The stifling death scene drove Tommy back out onto the porch. Facing the road, he exhaled, listened to the undulating hum of insects match his own steady breathing, and waited for his father’s voice, an official pronouncement of the dying man’s last breath.

“Out of the shack came a long wail,” he recalled.

As he stood there looking down the front porch steps, a couple of neighbors stopped in front of the house.

“They both let out wails. Then more people gathered and they all started this wailing—mourning the old man.”

Like the call and response of a church service the wails from inside led the wails outside.

“It was like they were all looking up at me and wailing,” he explained. “I was frightened, until gradually, the wailing turned to singing. Then they were swaying and I could hear harmony, then they’d start wailing again, and then it would become singing again.”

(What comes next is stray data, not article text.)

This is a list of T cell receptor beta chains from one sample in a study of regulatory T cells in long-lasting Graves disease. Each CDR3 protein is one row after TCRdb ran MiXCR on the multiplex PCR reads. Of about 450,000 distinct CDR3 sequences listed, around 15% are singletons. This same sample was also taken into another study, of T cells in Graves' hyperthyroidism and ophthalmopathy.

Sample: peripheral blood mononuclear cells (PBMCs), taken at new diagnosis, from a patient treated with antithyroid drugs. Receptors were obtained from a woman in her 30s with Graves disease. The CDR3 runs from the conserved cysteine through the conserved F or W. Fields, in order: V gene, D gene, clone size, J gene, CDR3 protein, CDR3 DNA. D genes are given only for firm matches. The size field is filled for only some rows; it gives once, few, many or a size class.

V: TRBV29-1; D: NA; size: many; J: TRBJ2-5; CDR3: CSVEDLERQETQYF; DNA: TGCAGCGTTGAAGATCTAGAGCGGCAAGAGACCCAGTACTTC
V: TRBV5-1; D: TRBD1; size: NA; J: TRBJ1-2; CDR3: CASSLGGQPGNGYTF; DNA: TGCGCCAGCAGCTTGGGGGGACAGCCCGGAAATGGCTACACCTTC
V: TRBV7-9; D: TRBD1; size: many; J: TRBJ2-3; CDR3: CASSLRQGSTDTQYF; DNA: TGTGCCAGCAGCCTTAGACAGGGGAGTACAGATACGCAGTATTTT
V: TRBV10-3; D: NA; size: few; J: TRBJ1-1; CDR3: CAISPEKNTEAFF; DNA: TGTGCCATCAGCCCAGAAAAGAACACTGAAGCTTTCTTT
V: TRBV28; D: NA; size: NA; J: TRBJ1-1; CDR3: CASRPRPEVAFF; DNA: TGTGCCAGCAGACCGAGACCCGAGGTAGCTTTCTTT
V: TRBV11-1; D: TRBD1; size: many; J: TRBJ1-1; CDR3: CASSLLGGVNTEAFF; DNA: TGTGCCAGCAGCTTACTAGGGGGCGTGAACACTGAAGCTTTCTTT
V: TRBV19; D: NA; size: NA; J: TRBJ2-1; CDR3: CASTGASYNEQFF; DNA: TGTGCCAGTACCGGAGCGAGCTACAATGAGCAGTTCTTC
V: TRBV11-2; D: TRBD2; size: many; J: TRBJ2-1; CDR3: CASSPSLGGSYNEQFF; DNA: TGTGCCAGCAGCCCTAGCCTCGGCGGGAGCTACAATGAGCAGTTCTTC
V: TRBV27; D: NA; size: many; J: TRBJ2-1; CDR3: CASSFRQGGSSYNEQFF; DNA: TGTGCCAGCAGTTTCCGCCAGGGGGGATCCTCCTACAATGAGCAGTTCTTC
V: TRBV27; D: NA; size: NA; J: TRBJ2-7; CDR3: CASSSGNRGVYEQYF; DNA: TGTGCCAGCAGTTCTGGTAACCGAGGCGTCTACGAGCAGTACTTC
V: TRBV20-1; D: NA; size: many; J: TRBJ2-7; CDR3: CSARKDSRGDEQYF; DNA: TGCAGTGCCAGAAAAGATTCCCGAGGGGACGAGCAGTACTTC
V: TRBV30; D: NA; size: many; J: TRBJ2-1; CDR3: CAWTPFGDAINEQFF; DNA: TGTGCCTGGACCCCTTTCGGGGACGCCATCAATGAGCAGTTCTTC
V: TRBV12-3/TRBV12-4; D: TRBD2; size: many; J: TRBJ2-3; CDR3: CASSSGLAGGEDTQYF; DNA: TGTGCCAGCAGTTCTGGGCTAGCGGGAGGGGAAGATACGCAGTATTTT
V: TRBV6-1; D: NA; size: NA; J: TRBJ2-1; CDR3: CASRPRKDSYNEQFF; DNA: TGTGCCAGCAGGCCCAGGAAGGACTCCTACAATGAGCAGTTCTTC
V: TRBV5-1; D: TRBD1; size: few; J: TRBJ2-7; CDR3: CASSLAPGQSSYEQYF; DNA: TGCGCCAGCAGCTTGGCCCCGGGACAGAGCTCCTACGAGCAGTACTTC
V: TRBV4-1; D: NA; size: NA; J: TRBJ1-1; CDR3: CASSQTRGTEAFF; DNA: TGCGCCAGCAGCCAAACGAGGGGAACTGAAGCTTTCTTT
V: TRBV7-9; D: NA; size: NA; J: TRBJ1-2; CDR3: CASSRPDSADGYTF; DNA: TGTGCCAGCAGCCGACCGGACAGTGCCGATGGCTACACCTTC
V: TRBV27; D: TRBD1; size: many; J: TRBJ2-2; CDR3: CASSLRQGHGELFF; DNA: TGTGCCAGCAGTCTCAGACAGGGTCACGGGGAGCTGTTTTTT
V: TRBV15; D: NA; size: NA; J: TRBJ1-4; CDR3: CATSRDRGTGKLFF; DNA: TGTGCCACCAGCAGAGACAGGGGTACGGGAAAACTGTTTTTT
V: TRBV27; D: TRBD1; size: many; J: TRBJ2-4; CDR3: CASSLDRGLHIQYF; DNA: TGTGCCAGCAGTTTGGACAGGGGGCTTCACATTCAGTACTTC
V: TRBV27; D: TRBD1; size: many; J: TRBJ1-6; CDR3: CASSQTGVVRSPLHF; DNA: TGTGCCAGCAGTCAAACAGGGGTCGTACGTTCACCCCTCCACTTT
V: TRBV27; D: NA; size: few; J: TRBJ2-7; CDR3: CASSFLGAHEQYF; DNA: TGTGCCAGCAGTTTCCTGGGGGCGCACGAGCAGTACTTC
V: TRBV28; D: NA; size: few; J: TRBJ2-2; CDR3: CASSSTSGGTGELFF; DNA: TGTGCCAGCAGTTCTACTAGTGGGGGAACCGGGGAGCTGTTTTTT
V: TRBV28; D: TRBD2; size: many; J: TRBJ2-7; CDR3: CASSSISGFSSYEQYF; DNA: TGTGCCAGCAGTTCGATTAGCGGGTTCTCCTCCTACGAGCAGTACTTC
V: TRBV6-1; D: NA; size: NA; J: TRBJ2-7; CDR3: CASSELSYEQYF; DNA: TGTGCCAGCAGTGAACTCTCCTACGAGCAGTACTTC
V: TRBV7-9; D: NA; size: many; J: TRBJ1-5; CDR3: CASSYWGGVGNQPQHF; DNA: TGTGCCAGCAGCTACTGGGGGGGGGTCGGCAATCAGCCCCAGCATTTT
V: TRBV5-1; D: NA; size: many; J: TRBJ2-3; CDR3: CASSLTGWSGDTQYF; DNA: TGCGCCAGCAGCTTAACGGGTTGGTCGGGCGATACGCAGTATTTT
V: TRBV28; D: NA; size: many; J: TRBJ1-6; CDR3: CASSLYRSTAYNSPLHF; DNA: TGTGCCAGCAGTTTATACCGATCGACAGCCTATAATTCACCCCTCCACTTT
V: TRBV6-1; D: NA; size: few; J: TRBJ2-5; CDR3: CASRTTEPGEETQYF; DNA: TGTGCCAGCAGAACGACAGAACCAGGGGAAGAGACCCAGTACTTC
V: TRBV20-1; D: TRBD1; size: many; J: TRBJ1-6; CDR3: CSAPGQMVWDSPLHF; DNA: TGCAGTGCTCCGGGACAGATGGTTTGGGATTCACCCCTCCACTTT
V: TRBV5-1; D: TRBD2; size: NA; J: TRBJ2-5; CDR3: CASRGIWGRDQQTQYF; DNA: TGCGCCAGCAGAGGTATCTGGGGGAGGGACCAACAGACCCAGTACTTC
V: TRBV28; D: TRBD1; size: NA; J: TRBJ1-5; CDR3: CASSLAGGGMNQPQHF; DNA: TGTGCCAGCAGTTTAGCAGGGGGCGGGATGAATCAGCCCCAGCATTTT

That, award-winning songwriter Tommy Polk says, was his first real music moment, a heartfelt eyewitness account of how music transforms and transcends.

Tommy grew up a few minutes’ ride from that levee and from Ferriday. Poor eyes but excellent ears, led him to pursue the guitar instead of sports. Later, he found that a song garnered as much attention from girls as a touchdown. With both deep and shallow reasons for loving music, Tommy took his talent for guitar, piano and poetry to Nashville and during a long climb to the top has won ASCAP and BMI citations for chart-topping, internationally popular songs recorded by artists such as Martina McBride, Crystal Gayle, Irma Thomas and many others.

In the midst of Nashville success, Tommy yearned for a retreat where he could hear himself think.

“Cousins in Clarkdale offered a spot on the edge of a Delta cotton field where I could put a shack. I fixed it up and called it the Cadillac Shack.”